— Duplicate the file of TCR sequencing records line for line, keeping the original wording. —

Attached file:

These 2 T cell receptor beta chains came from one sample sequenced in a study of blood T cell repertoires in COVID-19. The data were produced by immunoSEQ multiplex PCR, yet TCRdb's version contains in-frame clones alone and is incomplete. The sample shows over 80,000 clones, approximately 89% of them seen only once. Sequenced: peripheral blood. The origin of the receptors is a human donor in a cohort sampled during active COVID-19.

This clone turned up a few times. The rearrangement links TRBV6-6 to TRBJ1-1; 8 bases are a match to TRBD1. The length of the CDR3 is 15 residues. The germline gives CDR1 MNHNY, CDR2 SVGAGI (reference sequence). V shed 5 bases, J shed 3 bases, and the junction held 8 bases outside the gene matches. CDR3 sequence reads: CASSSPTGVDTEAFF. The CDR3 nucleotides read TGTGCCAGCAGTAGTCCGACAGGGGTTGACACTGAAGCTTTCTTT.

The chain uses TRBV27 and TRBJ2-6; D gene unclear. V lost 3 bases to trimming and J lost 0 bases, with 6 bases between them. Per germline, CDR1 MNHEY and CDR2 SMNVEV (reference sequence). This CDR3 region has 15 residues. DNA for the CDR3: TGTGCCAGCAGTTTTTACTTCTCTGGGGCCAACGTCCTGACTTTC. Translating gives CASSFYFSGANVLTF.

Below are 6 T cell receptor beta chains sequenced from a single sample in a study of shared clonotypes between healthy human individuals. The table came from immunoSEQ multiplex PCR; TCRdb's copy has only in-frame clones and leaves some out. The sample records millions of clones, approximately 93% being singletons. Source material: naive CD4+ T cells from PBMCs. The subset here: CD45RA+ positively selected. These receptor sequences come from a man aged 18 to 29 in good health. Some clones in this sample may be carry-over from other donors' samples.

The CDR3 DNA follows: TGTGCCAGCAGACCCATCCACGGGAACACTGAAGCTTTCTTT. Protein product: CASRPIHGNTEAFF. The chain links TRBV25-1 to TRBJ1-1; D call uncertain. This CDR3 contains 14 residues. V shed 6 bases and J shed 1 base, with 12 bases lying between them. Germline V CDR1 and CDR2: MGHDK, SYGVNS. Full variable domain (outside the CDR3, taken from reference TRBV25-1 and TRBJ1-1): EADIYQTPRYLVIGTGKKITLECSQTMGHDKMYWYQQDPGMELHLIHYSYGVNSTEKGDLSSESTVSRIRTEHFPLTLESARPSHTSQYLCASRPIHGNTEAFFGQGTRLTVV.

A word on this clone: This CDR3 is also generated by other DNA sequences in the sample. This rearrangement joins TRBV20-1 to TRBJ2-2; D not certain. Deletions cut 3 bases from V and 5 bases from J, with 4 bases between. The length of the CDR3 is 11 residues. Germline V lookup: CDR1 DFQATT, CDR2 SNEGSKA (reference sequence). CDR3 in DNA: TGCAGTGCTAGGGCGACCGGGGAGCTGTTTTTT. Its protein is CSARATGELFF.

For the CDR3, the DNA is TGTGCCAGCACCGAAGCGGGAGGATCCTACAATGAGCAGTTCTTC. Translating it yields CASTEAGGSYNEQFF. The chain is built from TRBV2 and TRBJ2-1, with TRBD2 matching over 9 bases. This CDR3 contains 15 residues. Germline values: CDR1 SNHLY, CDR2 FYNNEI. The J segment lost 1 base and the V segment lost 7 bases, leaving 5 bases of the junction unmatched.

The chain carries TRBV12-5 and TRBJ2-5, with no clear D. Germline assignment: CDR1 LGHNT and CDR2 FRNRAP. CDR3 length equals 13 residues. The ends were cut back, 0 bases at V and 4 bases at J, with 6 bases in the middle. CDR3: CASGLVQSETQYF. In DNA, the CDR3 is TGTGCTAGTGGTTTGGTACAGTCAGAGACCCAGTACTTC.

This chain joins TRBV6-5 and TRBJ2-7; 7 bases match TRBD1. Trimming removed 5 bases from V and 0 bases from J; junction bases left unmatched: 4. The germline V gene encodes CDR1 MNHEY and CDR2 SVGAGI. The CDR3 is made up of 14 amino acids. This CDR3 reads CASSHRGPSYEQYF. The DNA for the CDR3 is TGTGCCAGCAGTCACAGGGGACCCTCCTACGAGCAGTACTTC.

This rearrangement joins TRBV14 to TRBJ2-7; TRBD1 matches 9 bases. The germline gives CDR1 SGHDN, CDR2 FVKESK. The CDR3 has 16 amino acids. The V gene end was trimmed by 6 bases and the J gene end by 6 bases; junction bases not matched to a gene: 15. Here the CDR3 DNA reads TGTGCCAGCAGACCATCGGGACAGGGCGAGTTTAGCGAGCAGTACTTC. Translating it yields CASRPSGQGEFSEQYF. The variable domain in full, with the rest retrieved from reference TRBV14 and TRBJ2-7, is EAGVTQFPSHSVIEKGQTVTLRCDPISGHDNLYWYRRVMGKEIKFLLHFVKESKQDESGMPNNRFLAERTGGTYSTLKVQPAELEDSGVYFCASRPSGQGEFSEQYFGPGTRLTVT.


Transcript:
These 2 T cell receptor beta chains came from one sample sequenced in a study of blood T cell repertoires in COVID-19. The data were produced by immunoSEQ multiplex PCR, yet TCRdb's version contains in-frame clones alone and is incomplete. The sample shows over 80,000 clones, approximately 89% of them seen only once. Sequenced: peripheral blood. The origin of the receptors is a human donor in a cohort sampled during active COVID-19.

This clone turned up a few times. The rearrangement links TRBV6-6 to TRBJ1-1; 8 bases are a match to TRBD1. The length of the CDR3 is 15 residues. The germline gives CDR1 MNHNY, CDR2 SVGAGI (reference sequence). V shed 5 bases, J shed 3 bases, and the junction held 8 bases outside the gene matches. CDR3 sequence reads: CASSSPTGVDTEAFF. The CDR3 nucleotides read TGTGCCAGCAGTAGTCCGACAGGGGTTGACACTGAAGCTTTCTTT.

The chain uses TRBV27 and TRBJ2-6; D gene unclear. V lost 3 bases to trimming and J lost 0 bases, with 6 bases between them. Per germline, CDR1 MNHEY and CDR2 SMNVEV (reference sequence). This CDR3 region has 15 residues. DNA for the CDR3: TGTGCCAGCAGTTTTTACTTCTCTGGGGCCAACGTCCTGACTTTC. Translating gives CASSFYFSGANVLTF.

Below are 6 T cell receptor beta chains sequenced from a single sample in a study of shared clonotypes between healthy human individuals. The table came from immunoSEQ multiplex PCR; TCRdb's copy has only in-frame clones and leaves some out. The sample records millions of clones, approximately 93% being singletons. Source material: naive CD4+ T cells from PBMCs. The subset here: CD45RA+ positively selected. These receptor sequences come from a man aged 18 to 29 in good health. Some clones in this sample may be carry-over from other donors' samples.

The CDR3 DNA follows: TGTGCCAGCAGACCCATCCACGGGAACACTGAAGCTTTCTTT. Protein product: CASRPIHGNTEAFF. The chain links TRBV25-1 to TRBJ1-1; D call uncertain. This CDR3 contains 14 residues. V shed 6 bases and J shed 1 base, with 12 bases lying between them. Germline V CDR1 and CDR2: MGHDK, SYGVNS. Full variable domain (outside the CDR3, taken from reference TRBV25-1 and TRBJ1-1): EADIYQTPRYLVIGTGKKITLECSQTMGHDKMYWYQQDPGMELHLIHYSYGVNSTEKGDLSSESTVSRIRTEHFPLTLESARPSHTSQYLCASRPIHGNTEAFFGQGTRLTVV.

A word on this clone: This CDR3 is also generated by other DNA sequences in the sample. This rearrangement joins TRBV20-1 to TRBJ2-2; D not certain. Deletions cut 3 bases from V and 5 bases from J, with 4 bases between. The length of the CDR3 is 11 residues. Germline V lookup: CDR1 DFQATT, CDR2 SNEGSKA (reference sequence). CDR3 in DNA: TGCAGTGCTAGGGCGACCGGGGAGCTGTTTTTT. Its protein is CSARATGELFF.

For the CDR3, the DNA is TGTGCCAGCACCGAAGCGGGAGGATCCTACAATGAGCAGTTCTTC. Translating it yields CASTEAGGSYNEQFF. The chain is built from TRBV2 and TRBJ2-1, with TRBD2 matching over 9 bases. This CDR3 contains 15 residues. Germline values: CDR1 SNHLY, CDR2 FYNNEI. The J segment lost 1 base and the V segment lost 7 bases, leaving 5 bases of the junction unmatched.

The chain carries TRBV12-5 and TRBJ2-5, with no clear D. Germline assignment: CDR1 LGHNT and CDR2 FRNRAP. CDR3 length equals 13 residues. The ends were cut back, 0 bases at V and 4 bases at J, with 6 bases in the middle. CDR3: CASGLVQSETQYF. In DNA, the CDR3 is TGTGCTAGTGGTTTGGTACAGTCAGAGACCCAGTACTTC.

This chain joins TRBV6-5 and TRBJ2-7; 7 bases match TRBD1. Trimming removed 5 bases from V and 0 bases from J; junction bases left unmatched: 4. The germline V gene encodes CDR1 MNHEY and CDR2 SVGAGI. The CDR3 is made up of 14 amino acids. This CDR3 reads CASSHRGPSYEQYF. The DNA for the CDR3 is TGTGCCAGCAGTCACAGGGGACCCTCCTACGAGCAGTACTTC.

This rearrangement joins TRBV14 to TRBJ2-7; TRBD1 matches 9 bases. The germline gives CDR1 SGHDN, CDR2 FVKESK. The CDR3 has 16 amino acids. The V gene end was trimmed by 6 bases and the J gene end by 6 bases; junction bases not matched to a gene: 15. Here the CDR3 DNA reads TGTGCCAGCAGACCATCGGGACAGGGCGAGTTTAGCGAGCAGTACTTC. Translating it yields CASRPSGQGEFSEQYF. The variable domain in full, with the rest retrieved from reference TRBV14 and TRBJ2-7, is EAGVTQFPSHSVIEKGQTVTLRCDPISGHDNLYWYRRVMGKEIKFLLHFVKESKQDESGMPNNRFLAERTGGTYSTLKVQPAELEDSGVYFCASRPSGQGEFSEQYFGPGTRLTVT.